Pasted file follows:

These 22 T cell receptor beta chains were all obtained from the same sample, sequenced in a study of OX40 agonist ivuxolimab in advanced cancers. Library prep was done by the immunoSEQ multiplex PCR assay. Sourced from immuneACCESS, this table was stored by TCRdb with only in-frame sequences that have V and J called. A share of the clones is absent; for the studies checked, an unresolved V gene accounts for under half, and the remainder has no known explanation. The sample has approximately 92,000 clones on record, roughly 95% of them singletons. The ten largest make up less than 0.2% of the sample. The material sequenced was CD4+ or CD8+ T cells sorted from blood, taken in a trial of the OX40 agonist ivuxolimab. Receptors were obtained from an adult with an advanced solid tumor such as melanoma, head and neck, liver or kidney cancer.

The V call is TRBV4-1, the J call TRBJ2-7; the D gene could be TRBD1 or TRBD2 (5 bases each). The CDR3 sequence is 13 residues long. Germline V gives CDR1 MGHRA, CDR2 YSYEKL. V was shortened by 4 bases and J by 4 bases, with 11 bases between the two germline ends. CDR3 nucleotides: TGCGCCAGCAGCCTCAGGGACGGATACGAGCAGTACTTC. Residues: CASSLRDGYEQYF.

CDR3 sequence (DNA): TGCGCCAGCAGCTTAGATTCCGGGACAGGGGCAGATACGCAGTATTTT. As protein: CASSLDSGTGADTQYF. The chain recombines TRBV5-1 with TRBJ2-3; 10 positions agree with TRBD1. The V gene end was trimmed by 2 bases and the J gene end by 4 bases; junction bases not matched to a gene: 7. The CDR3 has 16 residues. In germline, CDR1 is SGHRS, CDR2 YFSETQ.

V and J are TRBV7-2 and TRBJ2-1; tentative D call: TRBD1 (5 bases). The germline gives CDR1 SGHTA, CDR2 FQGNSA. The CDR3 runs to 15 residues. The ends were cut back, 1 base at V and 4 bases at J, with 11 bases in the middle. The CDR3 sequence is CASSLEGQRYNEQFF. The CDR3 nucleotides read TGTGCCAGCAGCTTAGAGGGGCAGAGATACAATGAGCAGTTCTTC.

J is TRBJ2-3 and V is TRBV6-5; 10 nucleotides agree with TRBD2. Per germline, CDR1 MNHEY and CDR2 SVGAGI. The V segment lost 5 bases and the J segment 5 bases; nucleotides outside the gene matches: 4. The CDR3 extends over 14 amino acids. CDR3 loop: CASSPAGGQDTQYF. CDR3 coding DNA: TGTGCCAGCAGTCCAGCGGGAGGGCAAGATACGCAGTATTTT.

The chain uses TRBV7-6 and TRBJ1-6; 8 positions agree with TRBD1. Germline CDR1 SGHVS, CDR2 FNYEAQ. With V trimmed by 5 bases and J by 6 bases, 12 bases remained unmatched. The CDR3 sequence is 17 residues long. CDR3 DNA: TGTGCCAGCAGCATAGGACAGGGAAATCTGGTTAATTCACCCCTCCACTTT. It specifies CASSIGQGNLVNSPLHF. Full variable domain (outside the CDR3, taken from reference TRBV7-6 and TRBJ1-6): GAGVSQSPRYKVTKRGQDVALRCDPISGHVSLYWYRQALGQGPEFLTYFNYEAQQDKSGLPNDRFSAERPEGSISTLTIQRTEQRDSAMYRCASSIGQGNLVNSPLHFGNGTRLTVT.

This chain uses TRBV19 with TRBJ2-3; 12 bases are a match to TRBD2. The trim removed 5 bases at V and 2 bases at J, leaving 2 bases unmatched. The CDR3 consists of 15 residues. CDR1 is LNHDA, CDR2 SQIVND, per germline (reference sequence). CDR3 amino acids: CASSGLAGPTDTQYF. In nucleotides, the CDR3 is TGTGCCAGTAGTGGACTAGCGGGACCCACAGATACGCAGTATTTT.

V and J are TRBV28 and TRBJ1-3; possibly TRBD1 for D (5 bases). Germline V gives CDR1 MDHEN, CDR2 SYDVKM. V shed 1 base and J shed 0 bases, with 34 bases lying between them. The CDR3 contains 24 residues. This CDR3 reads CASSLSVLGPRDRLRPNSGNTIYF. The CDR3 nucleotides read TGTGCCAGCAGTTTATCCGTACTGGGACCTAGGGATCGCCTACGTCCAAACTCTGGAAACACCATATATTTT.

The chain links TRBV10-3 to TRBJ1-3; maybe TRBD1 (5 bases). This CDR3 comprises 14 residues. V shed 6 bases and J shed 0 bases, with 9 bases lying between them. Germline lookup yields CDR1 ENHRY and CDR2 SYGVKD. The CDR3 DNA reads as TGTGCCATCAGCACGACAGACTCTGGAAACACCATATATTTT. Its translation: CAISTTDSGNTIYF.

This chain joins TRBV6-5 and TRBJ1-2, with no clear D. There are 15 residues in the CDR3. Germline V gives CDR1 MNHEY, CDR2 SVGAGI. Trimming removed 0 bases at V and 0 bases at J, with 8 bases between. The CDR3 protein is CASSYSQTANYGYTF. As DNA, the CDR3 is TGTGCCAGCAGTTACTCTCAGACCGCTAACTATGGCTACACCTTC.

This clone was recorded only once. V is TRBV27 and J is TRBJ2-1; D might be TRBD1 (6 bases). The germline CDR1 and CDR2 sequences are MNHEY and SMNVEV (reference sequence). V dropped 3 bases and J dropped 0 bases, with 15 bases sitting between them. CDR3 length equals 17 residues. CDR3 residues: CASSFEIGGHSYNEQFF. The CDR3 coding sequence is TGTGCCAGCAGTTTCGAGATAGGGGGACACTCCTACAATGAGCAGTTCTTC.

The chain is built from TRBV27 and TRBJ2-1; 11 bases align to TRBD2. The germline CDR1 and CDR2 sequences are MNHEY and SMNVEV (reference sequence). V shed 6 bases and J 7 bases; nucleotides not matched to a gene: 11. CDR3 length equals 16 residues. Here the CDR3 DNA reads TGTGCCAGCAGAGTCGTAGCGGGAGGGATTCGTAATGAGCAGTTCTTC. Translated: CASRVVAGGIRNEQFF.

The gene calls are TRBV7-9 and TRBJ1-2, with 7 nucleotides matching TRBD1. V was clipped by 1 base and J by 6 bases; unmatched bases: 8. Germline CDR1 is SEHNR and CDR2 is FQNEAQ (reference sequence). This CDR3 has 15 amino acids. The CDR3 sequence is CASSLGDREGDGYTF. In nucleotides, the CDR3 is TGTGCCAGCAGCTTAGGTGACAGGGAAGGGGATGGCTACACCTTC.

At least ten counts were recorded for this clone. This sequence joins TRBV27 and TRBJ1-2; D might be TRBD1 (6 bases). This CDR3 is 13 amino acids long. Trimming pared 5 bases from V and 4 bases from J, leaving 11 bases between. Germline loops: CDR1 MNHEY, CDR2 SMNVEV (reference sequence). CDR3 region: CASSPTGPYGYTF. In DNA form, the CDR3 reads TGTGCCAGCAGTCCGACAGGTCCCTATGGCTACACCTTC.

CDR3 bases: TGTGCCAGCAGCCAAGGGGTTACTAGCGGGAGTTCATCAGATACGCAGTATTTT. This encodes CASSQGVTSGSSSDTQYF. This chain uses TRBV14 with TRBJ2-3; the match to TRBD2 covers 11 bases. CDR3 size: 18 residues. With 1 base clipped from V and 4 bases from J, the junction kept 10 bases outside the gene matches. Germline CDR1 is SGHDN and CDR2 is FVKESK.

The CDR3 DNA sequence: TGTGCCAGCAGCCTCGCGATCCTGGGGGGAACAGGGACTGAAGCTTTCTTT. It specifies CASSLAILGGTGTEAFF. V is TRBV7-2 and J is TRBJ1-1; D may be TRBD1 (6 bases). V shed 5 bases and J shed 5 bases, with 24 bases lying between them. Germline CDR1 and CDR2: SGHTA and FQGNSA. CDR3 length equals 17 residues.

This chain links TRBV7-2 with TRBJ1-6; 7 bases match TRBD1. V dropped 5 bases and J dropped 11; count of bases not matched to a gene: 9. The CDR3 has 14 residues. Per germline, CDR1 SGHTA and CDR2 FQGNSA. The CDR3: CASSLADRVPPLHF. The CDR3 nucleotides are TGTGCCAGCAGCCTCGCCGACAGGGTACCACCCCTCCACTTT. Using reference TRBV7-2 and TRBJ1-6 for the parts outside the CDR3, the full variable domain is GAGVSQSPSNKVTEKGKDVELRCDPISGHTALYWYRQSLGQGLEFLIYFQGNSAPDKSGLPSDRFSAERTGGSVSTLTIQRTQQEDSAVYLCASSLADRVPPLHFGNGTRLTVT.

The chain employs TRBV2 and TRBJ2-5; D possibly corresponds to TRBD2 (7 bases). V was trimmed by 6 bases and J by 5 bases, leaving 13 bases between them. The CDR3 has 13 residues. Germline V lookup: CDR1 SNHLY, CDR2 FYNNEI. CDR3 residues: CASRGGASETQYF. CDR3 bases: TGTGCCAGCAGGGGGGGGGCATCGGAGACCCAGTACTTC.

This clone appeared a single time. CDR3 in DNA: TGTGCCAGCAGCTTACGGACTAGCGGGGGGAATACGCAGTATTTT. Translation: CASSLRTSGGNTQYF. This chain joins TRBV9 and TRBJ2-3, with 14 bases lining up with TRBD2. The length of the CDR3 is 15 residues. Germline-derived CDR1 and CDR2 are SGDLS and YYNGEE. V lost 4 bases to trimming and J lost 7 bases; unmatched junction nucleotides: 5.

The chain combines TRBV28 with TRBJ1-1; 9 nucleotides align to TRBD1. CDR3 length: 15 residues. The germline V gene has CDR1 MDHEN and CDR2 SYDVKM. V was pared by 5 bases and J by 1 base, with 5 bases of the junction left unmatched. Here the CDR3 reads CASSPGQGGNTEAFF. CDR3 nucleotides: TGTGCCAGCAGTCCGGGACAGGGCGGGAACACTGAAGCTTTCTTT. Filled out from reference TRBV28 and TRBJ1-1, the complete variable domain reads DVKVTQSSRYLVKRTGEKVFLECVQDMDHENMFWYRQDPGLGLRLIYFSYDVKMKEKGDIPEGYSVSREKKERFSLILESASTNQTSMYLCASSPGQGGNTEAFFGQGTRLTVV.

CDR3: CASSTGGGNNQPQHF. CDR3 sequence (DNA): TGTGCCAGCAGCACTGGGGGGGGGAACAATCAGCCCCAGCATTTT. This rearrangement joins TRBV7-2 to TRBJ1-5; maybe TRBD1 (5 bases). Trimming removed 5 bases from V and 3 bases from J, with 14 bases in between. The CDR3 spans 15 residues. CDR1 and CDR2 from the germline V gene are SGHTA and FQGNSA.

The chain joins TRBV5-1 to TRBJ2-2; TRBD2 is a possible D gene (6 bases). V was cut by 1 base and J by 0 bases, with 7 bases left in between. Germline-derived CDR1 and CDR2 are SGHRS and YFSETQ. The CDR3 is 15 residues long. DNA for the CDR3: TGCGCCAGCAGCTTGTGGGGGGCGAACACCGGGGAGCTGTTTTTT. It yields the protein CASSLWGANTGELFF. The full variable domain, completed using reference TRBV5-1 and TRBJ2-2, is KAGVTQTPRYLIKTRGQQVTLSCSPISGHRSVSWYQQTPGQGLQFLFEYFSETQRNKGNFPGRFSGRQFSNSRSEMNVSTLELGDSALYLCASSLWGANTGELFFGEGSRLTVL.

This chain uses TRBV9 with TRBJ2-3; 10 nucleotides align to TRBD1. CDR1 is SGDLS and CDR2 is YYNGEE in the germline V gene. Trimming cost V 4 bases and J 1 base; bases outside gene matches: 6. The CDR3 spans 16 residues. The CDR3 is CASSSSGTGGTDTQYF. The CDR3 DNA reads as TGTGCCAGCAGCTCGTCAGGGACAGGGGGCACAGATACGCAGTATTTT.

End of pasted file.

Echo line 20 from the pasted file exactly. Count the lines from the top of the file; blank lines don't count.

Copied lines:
The chain combines TRBV28 with TRBJ1-1; 9 nucleotides align to TRBD1. CDR3 length: 15 residues. The germline V gene has CDR1 MDHEN and CDR2 SYDVKM. V was pared by 5 bases and J by 1 base, with 5 bases of the junction left unmatched. Here the CDR3 reads CASSPGQGGNTEAFF. CDR3 nucleotides: TGTGCCAGCAGTCCGGGACAGGGCGGGAACACTGAAGCTTTCTTT. Filled out from reference TRBV28 and TRBJ1-1, the complete variable domain reads DVKVTQSSRYLVKRTGEKVFLECVQDMDHENMFWYRQDPGLGLRLIYFSYDVKMKEKGDIPEGYSVSREKKERFSLILESASTNQTSMYLCASSPGQGGNTEAFFGQGTRLTVV.